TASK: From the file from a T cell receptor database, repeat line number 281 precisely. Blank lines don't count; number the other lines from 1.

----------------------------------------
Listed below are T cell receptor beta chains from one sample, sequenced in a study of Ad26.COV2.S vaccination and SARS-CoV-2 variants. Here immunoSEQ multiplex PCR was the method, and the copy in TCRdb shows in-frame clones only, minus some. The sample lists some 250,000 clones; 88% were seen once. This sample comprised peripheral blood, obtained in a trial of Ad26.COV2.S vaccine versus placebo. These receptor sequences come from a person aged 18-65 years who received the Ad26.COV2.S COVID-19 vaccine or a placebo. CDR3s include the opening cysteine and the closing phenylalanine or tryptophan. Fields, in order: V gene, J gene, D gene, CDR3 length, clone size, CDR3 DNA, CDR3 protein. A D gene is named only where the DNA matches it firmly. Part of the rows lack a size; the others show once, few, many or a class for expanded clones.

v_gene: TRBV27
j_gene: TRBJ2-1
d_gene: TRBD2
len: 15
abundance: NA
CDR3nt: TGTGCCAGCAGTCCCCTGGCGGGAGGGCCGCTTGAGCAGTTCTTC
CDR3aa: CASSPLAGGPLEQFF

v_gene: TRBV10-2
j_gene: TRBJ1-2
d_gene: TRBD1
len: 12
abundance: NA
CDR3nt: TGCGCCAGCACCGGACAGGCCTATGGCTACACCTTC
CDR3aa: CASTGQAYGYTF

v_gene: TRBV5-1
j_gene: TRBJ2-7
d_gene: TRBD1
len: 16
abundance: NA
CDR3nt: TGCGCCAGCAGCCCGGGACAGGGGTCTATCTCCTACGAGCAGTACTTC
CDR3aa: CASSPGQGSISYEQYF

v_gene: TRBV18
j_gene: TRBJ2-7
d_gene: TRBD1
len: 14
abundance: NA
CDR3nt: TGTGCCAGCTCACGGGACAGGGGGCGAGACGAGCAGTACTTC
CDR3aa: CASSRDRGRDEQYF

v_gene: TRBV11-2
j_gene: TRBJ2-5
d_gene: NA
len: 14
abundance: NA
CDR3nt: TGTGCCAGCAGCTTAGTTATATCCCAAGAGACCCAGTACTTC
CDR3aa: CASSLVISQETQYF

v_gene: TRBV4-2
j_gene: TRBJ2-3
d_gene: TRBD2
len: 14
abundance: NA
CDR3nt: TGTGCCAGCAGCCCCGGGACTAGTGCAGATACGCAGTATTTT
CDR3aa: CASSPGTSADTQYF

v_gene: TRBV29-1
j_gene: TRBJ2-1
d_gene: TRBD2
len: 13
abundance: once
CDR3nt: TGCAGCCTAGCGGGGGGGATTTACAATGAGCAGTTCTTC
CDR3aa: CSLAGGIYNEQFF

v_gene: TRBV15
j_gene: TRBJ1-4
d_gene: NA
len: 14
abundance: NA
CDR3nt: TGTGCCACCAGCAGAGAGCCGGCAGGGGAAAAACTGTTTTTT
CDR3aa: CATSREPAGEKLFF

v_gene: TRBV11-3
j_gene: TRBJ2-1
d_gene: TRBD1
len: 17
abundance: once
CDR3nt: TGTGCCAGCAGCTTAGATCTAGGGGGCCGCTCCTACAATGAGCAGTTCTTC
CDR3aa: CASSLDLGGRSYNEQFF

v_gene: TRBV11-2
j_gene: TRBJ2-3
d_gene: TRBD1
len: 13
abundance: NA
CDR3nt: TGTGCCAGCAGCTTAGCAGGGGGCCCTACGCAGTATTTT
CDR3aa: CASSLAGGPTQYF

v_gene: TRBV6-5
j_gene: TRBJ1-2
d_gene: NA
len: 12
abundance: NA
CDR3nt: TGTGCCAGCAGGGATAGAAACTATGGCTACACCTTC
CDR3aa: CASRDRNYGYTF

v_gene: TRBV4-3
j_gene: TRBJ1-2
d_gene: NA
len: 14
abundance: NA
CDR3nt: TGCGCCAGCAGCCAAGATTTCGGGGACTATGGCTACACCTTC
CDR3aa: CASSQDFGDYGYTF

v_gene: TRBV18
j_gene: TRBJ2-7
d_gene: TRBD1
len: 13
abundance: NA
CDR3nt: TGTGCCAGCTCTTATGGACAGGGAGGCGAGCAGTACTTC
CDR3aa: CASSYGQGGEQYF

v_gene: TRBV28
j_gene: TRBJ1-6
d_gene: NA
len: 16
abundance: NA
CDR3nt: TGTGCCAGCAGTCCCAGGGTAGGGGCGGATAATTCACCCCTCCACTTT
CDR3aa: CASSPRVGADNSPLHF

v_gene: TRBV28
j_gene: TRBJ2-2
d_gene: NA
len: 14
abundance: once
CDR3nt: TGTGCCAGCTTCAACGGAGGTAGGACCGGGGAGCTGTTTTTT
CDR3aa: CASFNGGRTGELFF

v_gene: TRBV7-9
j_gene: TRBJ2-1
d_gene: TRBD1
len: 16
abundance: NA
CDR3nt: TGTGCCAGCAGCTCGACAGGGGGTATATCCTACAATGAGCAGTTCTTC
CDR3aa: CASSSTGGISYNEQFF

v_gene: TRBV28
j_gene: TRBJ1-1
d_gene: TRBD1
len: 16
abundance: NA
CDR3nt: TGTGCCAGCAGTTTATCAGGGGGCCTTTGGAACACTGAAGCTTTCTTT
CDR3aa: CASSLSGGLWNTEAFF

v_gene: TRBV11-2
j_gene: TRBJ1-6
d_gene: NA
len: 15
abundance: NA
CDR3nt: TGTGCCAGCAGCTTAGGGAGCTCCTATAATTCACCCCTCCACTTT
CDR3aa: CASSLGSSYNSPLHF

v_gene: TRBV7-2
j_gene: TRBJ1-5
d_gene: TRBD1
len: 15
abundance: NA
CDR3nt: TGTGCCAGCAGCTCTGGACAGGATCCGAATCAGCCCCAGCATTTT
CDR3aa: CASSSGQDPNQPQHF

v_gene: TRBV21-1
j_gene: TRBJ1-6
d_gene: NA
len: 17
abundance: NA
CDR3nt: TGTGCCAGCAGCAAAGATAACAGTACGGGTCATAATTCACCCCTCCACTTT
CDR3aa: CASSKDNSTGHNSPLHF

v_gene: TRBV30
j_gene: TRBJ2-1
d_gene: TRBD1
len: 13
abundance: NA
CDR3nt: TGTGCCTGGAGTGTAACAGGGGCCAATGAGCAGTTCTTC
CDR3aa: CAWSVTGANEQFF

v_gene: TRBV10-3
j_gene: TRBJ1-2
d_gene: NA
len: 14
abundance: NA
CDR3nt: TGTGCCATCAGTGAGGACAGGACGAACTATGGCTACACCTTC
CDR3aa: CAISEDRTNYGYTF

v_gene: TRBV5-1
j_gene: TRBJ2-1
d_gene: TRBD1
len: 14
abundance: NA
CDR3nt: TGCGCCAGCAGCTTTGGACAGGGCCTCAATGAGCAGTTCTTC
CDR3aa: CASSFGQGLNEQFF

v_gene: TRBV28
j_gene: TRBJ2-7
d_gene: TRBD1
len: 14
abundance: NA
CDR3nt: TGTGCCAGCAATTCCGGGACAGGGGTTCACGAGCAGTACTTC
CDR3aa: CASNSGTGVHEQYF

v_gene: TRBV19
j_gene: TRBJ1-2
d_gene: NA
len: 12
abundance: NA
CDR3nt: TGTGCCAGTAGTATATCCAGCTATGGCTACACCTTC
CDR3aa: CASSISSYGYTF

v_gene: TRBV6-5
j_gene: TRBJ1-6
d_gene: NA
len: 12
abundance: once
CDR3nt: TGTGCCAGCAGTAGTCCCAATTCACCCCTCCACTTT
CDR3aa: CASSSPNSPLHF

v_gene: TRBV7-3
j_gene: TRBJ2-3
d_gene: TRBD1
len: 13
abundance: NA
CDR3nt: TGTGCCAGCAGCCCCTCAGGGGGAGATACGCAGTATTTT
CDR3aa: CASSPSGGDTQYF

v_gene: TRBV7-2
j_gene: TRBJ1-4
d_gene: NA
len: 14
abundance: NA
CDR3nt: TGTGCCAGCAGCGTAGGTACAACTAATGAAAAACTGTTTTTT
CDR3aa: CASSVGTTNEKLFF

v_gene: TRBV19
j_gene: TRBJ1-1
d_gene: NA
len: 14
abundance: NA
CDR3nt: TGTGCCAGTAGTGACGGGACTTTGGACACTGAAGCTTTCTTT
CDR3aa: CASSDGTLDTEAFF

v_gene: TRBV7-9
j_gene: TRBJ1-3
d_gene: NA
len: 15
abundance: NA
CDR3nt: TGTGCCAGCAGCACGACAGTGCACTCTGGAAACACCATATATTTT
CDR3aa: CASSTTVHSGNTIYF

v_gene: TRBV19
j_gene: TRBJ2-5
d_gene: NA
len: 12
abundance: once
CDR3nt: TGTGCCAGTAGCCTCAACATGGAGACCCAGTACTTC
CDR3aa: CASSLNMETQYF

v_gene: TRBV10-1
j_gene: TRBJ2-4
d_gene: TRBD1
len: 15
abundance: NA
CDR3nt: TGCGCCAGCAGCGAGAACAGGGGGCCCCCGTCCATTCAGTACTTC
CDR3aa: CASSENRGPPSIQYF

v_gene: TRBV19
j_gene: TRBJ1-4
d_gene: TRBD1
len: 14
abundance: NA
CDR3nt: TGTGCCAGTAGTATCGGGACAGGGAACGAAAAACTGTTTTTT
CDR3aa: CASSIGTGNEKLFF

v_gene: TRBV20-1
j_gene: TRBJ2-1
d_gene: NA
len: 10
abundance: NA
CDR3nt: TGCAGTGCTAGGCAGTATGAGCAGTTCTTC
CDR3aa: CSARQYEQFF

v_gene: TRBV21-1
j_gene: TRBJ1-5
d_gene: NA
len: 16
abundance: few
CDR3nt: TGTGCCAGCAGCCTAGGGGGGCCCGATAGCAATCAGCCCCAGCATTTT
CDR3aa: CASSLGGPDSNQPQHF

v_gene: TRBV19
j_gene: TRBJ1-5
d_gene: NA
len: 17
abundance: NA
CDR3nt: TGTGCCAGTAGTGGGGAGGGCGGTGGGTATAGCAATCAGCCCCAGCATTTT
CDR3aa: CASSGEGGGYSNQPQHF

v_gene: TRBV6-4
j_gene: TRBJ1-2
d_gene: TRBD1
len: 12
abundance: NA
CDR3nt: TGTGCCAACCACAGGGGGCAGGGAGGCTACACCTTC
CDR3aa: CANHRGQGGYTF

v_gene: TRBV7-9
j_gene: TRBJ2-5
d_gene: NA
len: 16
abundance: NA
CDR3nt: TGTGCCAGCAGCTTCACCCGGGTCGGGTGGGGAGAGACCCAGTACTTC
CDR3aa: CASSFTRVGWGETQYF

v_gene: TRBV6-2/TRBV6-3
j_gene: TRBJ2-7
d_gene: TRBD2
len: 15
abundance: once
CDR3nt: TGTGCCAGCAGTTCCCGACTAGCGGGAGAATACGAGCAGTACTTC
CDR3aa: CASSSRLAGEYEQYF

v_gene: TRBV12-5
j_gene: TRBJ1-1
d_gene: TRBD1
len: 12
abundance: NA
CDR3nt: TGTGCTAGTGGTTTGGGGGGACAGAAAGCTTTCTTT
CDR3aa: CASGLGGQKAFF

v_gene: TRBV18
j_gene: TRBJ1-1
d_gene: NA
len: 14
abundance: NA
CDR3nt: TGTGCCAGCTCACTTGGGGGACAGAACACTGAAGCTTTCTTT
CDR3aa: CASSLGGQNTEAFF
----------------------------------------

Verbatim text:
CDR3aa: CASGLGGQKAFF